First furloughed, then declared redundant by the Justice League, he is asked to hand back his cape and boots. His instinct is to seek immediate solace in the Fortress of Solitude, but it has floated away on a rising tide of globally warmed ice melt. Back in Metropolis, the hours stretch as long as Mr Fantastic’s arms. When he realises that he has lost the power to fly, he gets drunk on cheap bourbon paid for with his welfare cheques and grieves his reminiscences into the pages of classic DC comics. The answerphone still blinks with un-played messages from Lois. She has long since ceased to call.
By Christmas, his super strength has all but gone. He shivers the winter away, hanging with Bruce in an unheated Bat Cave, where the Batmobile stands rusting. Bruce lost everything in the crash of ’22. When the evenings finally grow lighter, they wander out in faded, unwashed costumes, to stand at city intersections, trying to remember what it felt like to defeat the forces of evil. Gainfully employed superheroes hurry past, polishing their shields and swinging their hammers. Those that notice them toss low value coins and sniff the air with disdain.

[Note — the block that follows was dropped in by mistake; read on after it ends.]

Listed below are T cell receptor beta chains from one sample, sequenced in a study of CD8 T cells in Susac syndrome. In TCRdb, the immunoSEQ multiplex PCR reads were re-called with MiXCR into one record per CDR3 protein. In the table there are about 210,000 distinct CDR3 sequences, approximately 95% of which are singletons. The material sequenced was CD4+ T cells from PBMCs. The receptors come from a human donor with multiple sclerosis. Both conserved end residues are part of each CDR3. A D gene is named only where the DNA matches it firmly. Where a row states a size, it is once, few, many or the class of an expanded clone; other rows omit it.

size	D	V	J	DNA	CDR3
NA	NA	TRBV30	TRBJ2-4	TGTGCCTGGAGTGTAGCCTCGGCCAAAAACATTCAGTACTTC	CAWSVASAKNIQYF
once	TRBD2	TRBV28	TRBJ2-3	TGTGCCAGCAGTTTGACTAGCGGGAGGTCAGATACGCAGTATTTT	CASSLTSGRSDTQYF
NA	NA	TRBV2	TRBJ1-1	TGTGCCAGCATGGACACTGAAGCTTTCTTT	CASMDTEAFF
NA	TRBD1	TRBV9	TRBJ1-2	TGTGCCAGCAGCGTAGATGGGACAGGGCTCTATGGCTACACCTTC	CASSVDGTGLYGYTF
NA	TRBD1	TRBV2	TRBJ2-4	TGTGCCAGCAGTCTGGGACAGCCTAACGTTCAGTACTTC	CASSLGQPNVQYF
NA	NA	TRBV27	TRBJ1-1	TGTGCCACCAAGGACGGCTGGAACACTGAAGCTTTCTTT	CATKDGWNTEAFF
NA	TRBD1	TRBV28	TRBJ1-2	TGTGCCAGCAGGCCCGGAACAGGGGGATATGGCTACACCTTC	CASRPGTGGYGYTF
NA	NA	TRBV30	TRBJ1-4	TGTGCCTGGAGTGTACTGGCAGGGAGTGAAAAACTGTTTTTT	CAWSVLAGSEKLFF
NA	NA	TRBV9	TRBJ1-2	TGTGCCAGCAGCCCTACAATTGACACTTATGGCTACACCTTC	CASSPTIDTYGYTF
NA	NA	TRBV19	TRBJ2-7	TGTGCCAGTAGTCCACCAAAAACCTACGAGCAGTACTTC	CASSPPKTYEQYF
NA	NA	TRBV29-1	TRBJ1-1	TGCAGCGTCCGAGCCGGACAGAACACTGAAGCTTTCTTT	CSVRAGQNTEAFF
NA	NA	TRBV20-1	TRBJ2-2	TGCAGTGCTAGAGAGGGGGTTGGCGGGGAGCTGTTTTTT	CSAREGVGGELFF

No longer the hero of his own story, he returns home alone, finally aware that the only real nemesis was the one that lay within. Lockdown isolation and self-deprecation have achieved what Lex Luthor never could. Understanding, at last, how high the price of an altar ego runs, he smiles his sadness at his unshaven image in the mirror. Reflecting on the irony that his X-ray vision never did desert him, he lifts the lid on the lead box and reaches for the green Kryptonite.
Michael Forester writes at the fulcrum of perceived reality. His life journey has taken him from the Amazon rain forest to South Africa, from the Himalayas to the Philippines. Michael is profoundly deaf. His works can be found at michaelforester.co.uk